NSMutableAttributedString *atrStr = [[NSAttributedString alloc] initWithString:label.text];
NSNumber *kern = [NSNumber numberWithFloat:0];
NSRange full = NSMakeRange(0, [atrStr string].length);
[atrStr addAttribute:(id)kCTKernAttributeName value:kern range:full];

CTFramesetterRef framesetter = CTFramesetterCreateWithAttributedString((CFAttributedStringRef)atrStr);  

CGMutablePathRef path = CGPathCreateMutable();
CGPathAddRect(path, NULL, label.frame);
CTFrameRef frame = CTFramesetterCreateFrame(framesetter, CFRangeMake(0, 0), path, NULL);

CFArrayRef lines = CTFrameGetLines(frame);
CTLineRef line = (CTLineRef)CFArrayGetValueAtIndex(lines, label.numberOfLines-1);
CFRange r = CTLineGetStringRange(line);

This gives you the range of the last line of your label text. From there, it’s trivial to cut it up and put the ellipsis where you want.

The first part creates an attributed string with the properties it needs to replicate the behavior of UILabel (might not be 100% but should be close enough).
Then we create a framesetter and frame, and get all the lines of the frame, from which we extract the range of the last expected line of the label.

This is clearly some kind of a hack, and as I said if you want complete control over how your text looks you’re better off with a pure CoreText implementation of that label.


Since this post is from 2013, I wanted to give my Swift implementation of the very nice solution from @rdelmar.

Considering we are using a SubClass of UILabel:

private let kNumberOfLines = 2
private let ellipsis = " MORE"

private var originalString: String! // Store the original text in the init

private func getTruncatingText() -> String {
    var truncatedString = originalString.mutableCopy() as! String

    if numberOfLinesNeeded(truncatedString) > kNumberOfLines {
        truncatedString += ellipsis

        var range = Range<String.Index>(
            start: truncatedString.endIndex.advancedBy(-(ellipsis.characters.count + 1)),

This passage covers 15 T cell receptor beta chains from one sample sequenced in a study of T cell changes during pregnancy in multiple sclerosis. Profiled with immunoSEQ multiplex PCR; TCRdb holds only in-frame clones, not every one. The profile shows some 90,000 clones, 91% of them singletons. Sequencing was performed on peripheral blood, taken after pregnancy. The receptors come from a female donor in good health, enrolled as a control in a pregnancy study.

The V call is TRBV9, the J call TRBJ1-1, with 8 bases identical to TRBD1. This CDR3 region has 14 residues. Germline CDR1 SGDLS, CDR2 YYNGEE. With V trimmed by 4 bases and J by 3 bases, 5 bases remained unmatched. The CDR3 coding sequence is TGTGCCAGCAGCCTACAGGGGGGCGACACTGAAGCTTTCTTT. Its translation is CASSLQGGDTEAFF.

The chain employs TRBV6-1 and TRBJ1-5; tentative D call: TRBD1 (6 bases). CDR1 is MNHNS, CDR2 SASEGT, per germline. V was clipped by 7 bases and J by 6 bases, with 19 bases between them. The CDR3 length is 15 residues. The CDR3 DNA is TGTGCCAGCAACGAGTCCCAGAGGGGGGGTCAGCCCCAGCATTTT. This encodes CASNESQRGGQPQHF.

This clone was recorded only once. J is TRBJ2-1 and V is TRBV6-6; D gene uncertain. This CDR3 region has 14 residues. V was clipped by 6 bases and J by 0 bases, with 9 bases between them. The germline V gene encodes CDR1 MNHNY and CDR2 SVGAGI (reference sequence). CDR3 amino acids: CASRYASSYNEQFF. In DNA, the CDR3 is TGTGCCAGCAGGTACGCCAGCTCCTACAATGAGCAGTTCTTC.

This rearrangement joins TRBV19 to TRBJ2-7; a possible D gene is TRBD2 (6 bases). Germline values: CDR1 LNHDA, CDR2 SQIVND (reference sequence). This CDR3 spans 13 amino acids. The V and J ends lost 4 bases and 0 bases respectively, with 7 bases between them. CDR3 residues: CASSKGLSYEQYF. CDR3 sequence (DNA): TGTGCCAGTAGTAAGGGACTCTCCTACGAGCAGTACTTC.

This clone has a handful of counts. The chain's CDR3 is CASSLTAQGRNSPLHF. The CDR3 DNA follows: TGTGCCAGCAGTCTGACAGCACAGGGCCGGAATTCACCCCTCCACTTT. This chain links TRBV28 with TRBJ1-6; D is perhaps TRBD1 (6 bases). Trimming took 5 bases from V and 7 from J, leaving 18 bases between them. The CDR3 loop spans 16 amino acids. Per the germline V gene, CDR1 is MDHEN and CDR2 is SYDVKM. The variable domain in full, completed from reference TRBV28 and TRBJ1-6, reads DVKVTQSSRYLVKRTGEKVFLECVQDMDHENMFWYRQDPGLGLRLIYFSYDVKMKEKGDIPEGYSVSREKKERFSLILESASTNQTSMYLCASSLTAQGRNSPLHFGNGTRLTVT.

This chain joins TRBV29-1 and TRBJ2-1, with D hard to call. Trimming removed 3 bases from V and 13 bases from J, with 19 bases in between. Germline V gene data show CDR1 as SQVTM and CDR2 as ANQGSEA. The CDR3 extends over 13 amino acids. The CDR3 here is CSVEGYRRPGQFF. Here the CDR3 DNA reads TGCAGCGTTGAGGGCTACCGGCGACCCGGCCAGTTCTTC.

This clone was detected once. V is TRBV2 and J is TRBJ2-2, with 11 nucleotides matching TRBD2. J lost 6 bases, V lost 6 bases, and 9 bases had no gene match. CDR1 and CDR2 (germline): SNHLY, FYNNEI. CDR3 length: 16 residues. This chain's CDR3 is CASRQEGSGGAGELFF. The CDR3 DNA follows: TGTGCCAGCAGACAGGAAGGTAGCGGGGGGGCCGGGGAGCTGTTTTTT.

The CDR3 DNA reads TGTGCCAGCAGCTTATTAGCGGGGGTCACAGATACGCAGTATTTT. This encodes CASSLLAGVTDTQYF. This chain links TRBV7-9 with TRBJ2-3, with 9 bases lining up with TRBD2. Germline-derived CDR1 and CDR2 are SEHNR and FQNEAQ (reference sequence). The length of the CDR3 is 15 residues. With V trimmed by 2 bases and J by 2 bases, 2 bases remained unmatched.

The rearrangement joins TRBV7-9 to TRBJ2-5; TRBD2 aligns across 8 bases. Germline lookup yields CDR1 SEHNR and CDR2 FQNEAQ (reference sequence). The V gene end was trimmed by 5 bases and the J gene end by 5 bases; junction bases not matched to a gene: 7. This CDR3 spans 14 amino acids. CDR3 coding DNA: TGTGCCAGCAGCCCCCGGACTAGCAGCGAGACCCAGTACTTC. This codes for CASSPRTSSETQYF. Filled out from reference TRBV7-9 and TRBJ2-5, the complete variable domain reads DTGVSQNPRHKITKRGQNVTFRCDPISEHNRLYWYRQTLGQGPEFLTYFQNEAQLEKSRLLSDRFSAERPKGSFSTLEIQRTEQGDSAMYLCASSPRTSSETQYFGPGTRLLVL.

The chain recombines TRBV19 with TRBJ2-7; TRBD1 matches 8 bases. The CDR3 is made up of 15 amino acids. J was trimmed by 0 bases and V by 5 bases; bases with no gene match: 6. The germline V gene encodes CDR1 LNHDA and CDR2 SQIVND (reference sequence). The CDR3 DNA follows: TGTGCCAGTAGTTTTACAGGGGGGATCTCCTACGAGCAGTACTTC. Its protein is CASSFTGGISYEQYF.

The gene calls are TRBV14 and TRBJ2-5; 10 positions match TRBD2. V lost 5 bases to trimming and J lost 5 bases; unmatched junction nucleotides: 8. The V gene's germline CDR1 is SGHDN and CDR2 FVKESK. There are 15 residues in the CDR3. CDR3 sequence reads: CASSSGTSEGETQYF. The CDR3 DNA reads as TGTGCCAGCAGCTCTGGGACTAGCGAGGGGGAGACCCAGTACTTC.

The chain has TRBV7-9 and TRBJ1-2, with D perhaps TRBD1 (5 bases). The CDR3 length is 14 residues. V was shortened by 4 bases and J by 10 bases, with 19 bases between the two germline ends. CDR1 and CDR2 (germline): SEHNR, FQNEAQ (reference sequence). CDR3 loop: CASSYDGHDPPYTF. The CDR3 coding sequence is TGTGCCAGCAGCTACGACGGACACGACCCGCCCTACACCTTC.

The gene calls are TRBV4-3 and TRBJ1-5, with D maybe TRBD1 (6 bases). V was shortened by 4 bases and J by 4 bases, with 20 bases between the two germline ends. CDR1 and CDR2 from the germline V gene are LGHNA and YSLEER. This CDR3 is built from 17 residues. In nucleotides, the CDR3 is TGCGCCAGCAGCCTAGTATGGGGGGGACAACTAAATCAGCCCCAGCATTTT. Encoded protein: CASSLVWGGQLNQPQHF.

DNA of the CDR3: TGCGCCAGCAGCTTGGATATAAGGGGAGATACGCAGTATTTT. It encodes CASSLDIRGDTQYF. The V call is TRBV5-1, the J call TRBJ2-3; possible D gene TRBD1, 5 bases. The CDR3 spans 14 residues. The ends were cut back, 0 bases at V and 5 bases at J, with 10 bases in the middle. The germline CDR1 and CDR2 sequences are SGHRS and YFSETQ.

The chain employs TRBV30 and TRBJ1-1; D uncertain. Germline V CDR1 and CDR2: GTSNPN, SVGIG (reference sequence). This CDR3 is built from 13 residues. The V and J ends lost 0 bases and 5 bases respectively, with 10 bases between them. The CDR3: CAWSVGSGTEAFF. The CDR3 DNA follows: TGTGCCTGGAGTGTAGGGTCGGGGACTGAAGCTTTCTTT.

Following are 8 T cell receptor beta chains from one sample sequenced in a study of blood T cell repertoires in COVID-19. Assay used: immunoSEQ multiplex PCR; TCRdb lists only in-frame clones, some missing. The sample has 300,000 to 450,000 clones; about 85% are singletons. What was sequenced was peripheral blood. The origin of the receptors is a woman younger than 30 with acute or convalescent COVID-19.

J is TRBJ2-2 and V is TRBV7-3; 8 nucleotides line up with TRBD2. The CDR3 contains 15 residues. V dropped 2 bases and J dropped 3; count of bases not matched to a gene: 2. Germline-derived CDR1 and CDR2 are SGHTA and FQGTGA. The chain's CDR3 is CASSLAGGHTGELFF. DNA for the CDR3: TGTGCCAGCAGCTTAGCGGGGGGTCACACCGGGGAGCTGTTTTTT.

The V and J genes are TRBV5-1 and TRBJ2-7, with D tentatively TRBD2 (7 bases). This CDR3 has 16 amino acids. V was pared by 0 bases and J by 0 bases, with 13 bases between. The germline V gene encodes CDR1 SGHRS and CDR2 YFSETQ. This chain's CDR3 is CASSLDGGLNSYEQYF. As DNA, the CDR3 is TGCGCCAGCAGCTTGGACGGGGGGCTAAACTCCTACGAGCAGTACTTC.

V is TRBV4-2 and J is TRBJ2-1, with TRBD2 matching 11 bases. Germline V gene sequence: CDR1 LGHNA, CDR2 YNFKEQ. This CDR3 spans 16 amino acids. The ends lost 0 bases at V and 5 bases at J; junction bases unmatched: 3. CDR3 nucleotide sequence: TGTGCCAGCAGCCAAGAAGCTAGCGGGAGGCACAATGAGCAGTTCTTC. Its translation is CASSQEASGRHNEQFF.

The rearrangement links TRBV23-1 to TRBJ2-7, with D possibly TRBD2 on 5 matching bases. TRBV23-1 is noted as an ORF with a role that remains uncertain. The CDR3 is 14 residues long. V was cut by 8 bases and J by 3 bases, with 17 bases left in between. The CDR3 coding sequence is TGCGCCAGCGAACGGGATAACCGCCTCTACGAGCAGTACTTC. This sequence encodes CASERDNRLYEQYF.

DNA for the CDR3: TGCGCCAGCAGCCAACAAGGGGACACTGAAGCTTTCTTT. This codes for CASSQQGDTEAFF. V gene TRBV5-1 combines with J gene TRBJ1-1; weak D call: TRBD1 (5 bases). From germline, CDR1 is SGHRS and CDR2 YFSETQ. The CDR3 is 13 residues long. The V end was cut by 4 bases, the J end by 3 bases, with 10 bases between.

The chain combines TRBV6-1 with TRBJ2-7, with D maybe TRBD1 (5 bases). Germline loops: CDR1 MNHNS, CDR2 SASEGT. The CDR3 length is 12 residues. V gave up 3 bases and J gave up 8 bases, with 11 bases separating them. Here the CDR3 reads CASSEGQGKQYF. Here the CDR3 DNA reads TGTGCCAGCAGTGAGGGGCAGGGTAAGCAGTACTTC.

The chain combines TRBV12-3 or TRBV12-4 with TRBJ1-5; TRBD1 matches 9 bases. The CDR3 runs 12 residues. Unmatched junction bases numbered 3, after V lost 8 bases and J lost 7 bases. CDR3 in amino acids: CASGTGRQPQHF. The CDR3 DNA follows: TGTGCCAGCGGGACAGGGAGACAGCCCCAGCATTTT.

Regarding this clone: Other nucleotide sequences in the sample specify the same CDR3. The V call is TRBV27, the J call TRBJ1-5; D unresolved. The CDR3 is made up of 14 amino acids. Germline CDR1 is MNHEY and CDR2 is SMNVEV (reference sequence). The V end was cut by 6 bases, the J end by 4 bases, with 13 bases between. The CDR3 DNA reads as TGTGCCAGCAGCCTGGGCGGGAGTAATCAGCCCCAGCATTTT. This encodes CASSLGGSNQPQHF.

end: truncatedString.endIndex.advancedBy(-ellipsis.characters.count)

        while numberOfLinesNeeded(truncatedString) > kNumberOfLines {

            range.startIndex = range.startIndex.advancedBy(-1)
            range.endIndex = range.endIndex.advancedBy(-1)

    return truncatedString

private func getHeightForString(str: String) -> CGFloat {
    return str.boundingRectWithSize(
        CGSizeMake(self.bounds.size.width, CGFloat.max),
        options: [.UsesLineFragmentOrigin, .UsesFontLeading],
        attributes: [NSFontAttributeName: font],
        context: nil).height

private func numberOfLinesNeeded(s: String) -> Int {
    let oneLineHeight = "A".sizeWithAttributes([NSFontAttributeName: font]).height
    let totalHeight = getHeightForString(s)
    return Int(totalHeight / oneLineHeight)

func expend() {
    var labelFrame = self.frame
    labelFrame.size.height = getHeightForString(originalString)
    self.frame = labelFrame
    self.text = originalString

func collapse() {
    let truncatedText = getTruncatingText()
    var labelFrame = self.frame
    labelFrame.size.height = getHeightForString(truncatedText)
    self.frame = labelFrame
    self.text = truncatedText

Unlike the old solution, this will work as well for any kind of text attribute (like NSParagraphStyleAttributeName).

Please feel free to critic and comment. Thanks again to @rdelmar.


ResponsiveLabel is a subclass of UILabel which allows to add custom truncation token which responds to touch.